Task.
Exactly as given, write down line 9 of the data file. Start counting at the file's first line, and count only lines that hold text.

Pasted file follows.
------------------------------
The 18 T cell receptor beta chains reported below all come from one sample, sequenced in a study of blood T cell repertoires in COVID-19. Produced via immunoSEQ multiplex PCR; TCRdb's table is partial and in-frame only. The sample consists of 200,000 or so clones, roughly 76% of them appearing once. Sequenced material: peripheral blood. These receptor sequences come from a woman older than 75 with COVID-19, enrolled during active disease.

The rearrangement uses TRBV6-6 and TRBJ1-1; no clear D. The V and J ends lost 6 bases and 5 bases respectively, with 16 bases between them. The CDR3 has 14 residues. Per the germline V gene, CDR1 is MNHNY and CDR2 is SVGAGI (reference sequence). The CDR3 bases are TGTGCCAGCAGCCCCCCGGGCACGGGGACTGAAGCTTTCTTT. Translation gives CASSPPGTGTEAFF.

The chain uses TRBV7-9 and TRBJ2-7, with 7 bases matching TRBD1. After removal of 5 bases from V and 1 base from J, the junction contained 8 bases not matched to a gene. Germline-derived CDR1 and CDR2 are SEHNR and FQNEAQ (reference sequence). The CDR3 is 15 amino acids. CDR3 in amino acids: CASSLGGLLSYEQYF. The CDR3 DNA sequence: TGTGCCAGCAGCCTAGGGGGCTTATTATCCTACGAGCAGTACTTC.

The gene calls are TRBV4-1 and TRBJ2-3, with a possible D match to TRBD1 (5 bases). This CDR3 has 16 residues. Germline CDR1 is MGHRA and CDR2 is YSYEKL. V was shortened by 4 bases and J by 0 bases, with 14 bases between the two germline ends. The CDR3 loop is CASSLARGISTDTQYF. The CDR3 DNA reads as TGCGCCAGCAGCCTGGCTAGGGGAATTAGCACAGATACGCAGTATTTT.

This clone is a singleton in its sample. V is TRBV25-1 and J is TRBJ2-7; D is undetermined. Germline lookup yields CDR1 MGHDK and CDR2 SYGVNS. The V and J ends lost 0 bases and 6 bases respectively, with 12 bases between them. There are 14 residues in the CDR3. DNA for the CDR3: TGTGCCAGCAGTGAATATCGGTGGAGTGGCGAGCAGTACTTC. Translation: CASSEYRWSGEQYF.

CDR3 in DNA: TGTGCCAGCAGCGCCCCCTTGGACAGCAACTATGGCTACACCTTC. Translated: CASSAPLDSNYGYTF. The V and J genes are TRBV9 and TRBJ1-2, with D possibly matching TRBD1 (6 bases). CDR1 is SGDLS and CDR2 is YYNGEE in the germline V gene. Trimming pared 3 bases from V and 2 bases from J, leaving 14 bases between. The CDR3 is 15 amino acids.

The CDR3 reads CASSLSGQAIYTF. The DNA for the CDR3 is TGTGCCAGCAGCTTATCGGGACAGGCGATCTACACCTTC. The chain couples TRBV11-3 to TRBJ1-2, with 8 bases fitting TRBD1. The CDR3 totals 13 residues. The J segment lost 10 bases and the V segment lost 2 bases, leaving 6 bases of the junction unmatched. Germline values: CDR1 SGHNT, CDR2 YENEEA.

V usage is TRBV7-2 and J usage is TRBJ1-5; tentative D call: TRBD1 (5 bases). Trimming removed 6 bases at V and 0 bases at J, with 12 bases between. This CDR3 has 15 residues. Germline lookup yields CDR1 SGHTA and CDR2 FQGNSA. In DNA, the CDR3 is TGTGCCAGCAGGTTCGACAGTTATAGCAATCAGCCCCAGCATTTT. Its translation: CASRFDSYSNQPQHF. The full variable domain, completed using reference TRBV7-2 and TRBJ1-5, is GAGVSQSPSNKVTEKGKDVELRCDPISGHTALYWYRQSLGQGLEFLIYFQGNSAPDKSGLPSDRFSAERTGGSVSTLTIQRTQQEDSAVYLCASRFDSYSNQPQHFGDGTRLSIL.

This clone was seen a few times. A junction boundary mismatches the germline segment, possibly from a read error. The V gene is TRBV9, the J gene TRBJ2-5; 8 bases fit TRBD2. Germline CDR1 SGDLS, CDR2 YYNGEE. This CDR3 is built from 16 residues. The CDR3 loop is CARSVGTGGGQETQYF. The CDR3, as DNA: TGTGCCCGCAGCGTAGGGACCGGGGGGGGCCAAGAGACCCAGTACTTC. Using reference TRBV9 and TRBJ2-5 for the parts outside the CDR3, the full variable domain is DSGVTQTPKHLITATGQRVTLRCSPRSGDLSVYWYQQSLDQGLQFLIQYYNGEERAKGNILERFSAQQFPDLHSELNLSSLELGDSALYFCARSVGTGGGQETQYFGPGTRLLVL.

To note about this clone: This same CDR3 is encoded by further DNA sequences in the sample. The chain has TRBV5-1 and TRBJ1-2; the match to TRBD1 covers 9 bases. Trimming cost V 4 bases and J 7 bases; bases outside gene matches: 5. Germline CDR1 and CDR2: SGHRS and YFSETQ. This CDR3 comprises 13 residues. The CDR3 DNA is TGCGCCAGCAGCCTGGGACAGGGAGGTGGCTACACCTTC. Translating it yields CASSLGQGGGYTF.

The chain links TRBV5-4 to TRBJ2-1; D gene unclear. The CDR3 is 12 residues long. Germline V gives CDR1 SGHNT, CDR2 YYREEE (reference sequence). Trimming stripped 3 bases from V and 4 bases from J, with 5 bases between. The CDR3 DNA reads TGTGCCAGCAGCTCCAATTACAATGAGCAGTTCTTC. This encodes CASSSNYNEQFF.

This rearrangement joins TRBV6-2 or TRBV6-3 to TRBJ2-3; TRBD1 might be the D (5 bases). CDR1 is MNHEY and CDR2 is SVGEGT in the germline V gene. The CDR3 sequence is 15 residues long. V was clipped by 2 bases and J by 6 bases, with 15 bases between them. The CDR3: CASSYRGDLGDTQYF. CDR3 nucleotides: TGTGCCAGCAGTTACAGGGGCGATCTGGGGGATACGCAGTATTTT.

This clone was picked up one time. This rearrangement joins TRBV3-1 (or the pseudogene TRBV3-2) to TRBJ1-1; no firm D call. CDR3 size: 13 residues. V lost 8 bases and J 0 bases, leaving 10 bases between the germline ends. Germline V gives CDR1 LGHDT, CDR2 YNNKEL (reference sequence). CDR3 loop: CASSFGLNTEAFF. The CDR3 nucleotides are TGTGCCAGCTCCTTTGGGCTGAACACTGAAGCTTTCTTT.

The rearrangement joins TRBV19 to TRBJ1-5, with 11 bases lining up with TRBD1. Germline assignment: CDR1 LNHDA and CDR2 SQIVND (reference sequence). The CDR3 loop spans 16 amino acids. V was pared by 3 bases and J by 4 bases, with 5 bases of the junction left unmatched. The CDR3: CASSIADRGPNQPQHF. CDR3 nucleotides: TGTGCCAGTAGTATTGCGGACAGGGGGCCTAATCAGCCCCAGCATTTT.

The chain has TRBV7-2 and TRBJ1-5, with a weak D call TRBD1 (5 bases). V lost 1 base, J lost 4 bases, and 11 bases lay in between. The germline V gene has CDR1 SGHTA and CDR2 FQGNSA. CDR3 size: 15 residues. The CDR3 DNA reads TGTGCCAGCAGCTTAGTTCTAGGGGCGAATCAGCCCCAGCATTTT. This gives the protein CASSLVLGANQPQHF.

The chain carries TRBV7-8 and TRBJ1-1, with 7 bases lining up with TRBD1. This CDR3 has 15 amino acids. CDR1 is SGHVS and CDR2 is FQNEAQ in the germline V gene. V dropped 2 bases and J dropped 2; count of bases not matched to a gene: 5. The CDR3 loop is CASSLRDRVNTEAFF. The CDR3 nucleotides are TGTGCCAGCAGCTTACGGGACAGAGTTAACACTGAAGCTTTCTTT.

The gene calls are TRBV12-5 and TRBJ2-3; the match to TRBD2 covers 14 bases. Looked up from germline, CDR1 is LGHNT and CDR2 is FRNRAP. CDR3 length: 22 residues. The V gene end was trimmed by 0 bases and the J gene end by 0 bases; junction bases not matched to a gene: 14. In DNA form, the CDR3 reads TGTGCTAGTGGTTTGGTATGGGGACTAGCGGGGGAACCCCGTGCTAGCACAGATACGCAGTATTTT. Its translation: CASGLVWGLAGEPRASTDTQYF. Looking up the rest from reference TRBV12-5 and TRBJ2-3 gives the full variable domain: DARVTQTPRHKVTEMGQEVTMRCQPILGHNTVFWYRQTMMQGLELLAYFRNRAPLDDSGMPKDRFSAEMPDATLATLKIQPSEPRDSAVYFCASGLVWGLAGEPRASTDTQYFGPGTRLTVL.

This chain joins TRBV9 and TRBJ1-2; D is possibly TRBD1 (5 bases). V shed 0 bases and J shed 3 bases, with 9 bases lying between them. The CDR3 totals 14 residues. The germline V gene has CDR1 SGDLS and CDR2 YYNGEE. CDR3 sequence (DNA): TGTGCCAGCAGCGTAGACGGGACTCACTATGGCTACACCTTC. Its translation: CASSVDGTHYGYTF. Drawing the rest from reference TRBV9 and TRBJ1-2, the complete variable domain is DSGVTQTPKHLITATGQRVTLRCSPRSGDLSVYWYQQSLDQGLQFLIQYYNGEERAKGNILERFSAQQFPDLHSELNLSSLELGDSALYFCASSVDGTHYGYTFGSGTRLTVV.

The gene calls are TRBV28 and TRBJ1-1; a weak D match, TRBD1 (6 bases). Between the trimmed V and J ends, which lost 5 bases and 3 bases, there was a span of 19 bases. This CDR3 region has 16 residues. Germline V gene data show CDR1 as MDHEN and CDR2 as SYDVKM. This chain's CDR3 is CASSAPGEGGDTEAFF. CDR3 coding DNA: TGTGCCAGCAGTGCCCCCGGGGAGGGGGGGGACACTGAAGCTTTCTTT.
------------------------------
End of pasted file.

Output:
This clone was seen a few times. A junction boundary mismatches the germline segment, possibly from a read error. The V gene is TRBV9, the J gene TRBJ2-5; 8 bases fit TRBD2. Germline CDR1 SGDLS, CDR2 YYNGEE. This CDR3 is built from 16 residues. The CDR3 loop is CARSVGTGGGQETQYF. The CDR3, as DNA: TGTGCCCGCAGCGTAGGGACCGGGGGGGGCCAAGAGACCCAGTACTTC. Using reference TRBV9 and TRBJ2-5 for the parts outside the CDR3, the full variable domain is DSGVTQTPKHLITATGQRVTLRCSPRSGDLSVYWYQQSLDQGLQFLIQYYNGEERAKGNILERFSAQQFPDLHSELNLSSLELGDSALYFCARSVGTGGGQETQYFGPGTRLLVL.